1. Siddarth
          To the Sinhalese, all Indians are Tamils so therefore they (think) are lighter skinned than any Indian North or South. Obviously, despite the evidence to the contrary.

          You missed the Obviously, despite the evidence to the contrary.

          It is mostly (all) about perception and belief, regardless of evidence .

          The Sinhalese would be eager to practice their Hindi on me, and would actually be disappointed on finding out that I was a Tamil

          Think of Sinhalese as Tamils, Keralites or (Bengalis) who have become West Indians/Jamaicans in the past and Americans in the recent past.

          Similarly, many people of South India, Europe and SE Asia have intermarried into Sri Lanka. Once one buys into the Sinhalese identity you can claim to a 2,500 written history. Not much different from being “American”.

          1. I thought the Sinhalese would have been more “Aryan looking” than the Tamilians since the former speak an Indo-European Gujarati/Bengali language (it’s very confusing which is which)..

          2. I thought the Sinhalese would have been more “Aryan looking” than the Tamilians

            The Sinhalese have tried this theory too 😛

  9. I don’t know how you forget that goa is much better than kerala in all aspects and is ruled by ultra conservative bjp from last several years. Kerala is running on remittances and tourism. It is a bankrupt state unlike other southern states. Kerala gave no fund to any state but has given 5 cr to pak in past.

  10. Talking of ‘Madrasis’ , how prevalent is the usage of the word nowadays. ‘Madrasis’ had a ring in the days of Madras Presidency as a catch term for all south Indians. Madras presidency, madras State, madras city have all fallen by the wayside – is the word still being used? or is there is a granular view of south Indians outside SI.

    1. Never heard it used irl. Southern ethnic groups have enough visibility and prominence in modern India post 80s that people know exact names, languages and capitals of the 4 (now 5) Dravidian states. Otoh northeast is still called…northeast.

      1. It was used a lot in the 80s and 90s (speaking from personal experience as a Tamil born and raised in the north in those decades.) Don’t recall hearing it in this decade though.

        My mom spent her adolescence in Punjabi country back in the 50s and 60, and there was definite prejudice about what was perceived as Madrasi ways (especially dining habits), but if you spoke the local language (and were light-skinned enough, I guess), prejudice would evaporate.

  11. So what states do indians think is part of the cowbelt, beyond BIMARU? Jharkhand? Punjab? West Bengal? Uttarkhand? Would Bangladesh and Pakistani Punjab be part of the “cowbelt” in a united India?

    Is it like the American south — a clear core and disputed periphery (TX? MO? FL?).

    (I have heard the term ” Madrasi” sometimes in Karachi, and more often among Pakistanis in Dubai — where they actually encounter south Indians in person).

    1. So what states do indians think is part of the cowbelt, beyond BIMARU? Jharkhand? Punjab? West Bengal? Uttarkhand? Would Bangladesh and Pakistani Punjab be part of the “cowbelt” in a united India?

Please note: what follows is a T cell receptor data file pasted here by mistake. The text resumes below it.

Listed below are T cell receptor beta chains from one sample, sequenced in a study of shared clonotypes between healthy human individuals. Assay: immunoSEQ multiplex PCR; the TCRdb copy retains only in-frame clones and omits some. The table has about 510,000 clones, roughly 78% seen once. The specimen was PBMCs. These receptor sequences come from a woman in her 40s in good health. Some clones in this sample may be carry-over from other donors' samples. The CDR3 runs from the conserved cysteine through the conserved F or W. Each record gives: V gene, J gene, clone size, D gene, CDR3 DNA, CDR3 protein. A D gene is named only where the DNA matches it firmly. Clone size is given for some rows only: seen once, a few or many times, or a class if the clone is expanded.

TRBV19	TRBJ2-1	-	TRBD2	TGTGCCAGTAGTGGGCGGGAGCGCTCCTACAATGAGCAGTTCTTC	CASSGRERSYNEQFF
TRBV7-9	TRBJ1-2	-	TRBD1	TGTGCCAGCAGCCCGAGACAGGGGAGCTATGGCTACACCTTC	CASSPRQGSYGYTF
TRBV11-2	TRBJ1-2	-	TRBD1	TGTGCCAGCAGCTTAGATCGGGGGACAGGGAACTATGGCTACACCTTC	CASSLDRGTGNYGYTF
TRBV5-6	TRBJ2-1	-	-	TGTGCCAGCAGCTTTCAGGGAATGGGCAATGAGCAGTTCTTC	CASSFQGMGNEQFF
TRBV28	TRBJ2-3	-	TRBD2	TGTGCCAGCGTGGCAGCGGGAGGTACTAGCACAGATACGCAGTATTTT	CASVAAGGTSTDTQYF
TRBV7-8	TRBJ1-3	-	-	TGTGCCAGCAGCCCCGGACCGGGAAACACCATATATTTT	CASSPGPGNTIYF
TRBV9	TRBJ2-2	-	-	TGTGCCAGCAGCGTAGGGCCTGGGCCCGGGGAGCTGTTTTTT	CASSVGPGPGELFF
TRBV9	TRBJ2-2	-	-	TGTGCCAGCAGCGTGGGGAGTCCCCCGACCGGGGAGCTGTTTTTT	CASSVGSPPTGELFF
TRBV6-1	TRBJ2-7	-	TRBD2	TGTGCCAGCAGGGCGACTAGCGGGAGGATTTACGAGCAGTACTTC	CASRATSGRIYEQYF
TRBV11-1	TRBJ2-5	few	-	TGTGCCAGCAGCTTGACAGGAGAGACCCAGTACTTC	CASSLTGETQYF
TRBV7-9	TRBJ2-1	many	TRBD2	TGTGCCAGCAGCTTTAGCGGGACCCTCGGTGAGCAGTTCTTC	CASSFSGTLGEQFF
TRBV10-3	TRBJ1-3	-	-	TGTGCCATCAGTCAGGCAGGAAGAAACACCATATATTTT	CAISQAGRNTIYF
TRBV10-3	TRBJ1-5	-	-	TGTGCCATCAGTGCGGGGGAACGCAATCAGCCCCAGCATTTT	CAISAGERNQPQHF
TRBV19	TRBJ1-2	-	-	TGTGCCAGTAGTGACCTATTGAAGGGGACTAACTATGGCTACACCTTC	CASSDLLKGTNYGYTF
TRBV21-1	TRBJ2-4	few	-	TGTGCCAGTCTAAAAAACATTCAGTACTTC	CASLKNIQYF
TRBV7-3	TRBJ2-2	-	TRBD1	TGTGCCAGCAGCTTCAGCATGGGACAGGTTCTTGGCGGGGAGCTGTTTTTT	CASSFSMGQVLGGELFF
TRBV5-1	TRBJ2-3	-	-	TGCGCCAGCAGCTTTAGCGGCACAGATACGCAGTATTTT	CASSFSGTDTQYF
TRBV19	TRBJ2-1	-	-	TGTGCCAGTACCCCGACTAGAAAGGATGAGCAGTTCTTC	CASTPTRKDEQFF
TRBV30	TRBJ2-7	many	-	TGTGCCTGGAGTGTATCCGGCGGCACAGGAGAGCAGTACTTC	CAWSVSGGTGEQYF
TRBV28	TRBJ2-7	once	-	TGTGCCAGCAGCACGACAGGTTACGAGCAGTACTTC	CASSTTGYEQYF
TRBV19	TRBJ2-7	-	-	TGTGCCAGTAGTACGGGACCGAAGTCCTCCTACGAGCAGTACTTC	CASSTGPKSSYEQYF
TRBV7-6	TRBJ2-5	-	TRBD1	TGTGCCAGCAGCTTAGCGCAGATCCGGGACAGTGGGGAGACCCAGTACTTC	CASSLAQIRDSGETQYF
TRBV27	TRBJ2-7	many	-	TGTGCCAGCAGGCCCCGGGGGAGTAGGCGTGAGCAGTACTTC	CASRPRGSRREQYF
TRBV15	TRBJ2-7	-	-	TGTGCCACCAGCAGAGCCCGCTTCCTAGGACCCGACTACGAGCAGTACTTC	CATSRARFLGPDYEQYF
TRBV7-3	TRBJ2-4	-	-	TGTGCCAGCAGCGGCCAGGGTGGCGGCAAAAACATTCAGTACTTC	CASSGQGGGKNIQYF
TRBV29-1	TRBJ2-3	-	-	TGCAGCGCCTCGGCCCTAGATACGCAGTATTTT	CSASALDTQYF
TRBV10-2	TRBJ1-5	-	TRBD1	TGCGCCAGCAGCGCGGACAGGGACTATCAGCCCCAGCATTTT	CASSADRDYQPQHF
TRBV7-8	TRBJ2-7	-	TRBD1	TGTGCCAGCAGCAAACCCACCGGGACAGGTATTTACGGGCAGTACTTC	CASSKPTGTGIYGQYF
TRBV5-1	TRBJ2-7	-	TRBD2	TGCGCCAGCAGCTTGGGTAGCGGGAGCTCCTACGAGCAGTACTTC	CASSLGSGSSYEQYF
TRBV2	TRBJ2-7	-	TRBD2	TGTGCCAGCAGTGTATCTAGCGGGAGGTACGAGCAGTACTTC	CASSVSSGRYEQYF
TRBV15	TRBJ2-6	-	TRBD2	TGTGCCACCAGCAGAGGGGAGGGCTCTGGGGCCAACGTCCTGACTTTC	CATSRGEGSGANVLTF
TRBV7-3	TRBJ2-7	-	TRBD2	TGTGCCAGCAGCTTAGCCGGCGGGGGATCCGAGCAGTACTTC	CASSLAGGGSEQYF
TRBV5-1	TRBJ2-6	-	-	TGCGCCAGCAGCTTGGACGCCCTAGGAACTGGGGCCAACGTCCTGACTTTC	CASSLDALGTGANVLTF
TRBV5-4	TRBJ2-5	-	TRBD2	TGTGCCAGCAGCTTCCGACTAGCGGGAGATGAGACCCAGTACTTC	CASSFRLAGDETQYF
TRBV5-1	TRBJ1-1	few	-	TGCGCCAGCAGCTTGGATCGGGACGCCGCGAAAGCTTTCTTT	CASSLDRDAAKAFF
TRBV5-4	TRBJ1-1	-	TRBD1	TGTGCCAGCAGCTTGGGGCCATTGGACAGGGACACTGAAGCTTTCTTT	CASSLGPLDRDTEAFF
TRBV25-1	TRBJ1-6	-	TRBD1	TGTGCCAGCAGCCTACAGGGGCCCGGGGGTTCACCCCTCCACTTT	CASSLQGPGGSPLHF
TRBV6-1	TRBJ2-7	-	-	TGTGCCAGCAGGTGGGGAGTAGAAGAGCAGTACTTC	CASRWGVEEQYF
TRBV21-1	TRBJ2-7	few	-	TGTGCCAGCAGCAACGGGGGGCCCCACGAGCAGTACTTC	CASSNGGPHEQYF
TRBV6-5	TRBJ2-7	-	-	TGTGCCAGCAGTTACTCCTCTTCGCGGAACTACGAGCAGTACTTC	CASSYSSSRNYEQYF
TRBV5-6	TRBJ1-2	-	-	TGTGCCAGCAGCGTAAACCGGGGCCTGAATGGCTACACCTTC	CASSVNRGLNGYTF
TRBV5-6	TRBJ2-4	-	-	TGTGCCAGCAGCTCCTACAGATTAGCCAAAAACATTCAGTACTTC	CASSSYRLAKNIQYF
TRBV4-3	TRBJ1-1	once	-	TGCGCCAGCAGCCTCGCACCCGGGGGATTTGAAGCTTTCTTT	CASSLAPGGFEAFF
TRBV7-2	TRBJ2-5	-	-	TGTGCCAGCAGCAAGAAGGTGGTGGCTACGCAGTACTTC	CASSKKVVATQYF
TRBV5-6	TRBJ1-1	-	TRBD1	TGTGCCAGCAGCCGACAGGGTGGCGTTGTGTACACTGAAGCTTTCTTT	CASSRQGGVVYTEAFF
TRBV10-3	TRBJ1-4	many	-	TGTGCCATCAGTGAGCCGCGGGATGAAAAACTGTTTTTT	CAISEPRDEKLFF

phylogenetically punjabi is much closer to the hindi dialect continuum than bengali. i don’t think anyone would include bengal, assam or odisha as part of that broader cultural grouping.

      1. Yes I think Punjabi is a Hindustani incursion into the Lahnda sphere. It would be interesting to see if historical Punjabi texts (pre RAJ) are in the Majhi dialect or Lahnda..

    2. “So what states do indians think is part of the cowbelt, beyond BIMARU? Jharkhand? Punjab? West Bengal? Uttarkhand?”

      Haryana, Uttarkhand would be part of it. Gujarat, Maharastra , Jharkhand, Orisa are mixed areas but i would say the dominant discourse is still N-Indian Hinduism which is a definitive characteristic of Cow belt. Even though these states have dormant to sub active sub nationalism , they still get subsumed by Hindu politics

      1. The term cowbelt is often synonymous with BIMARU, and represents peculiar defining features of the indo-gengetic plain; this includes, an overbearing concern regarding caste; high fertility; low educational and other HDI attainments; in my mind, a move to industrial revolution needs a discard of caste mores as workers are of different castes, and supervisors can be a lower caste than workers. In my experience with BIMARU workers, caste constraints overwhelm work culture; workers seek white color jobs, which is viewed to equivalent of caste structure. As such, Punjab and jat-dominant Haryana cannot be considered as extensions of Bimaru, as both, the Sikhs and Jats do not consider field work as something that impinges on caste-given dignity. On the other hand, some features of Gangetic West Bengal represent the cow belt in: lack of irrigation; use of tenant farmers extensively in agriculture; seeking rent seeking white color occupations. The cowbelt can be considered to extend from western UP to Gangetic WB including swathes of Jharkand; and includes MP, Rajasthan and riverine Uttarakhand. Gujarat cannot be included in cowbelt, as large numbers of Patidars are strong workers in fields; the caste domination does not start at Brahmin level. The Gujaratis are sympathetic to cowbelt values though, but are not practical exponents.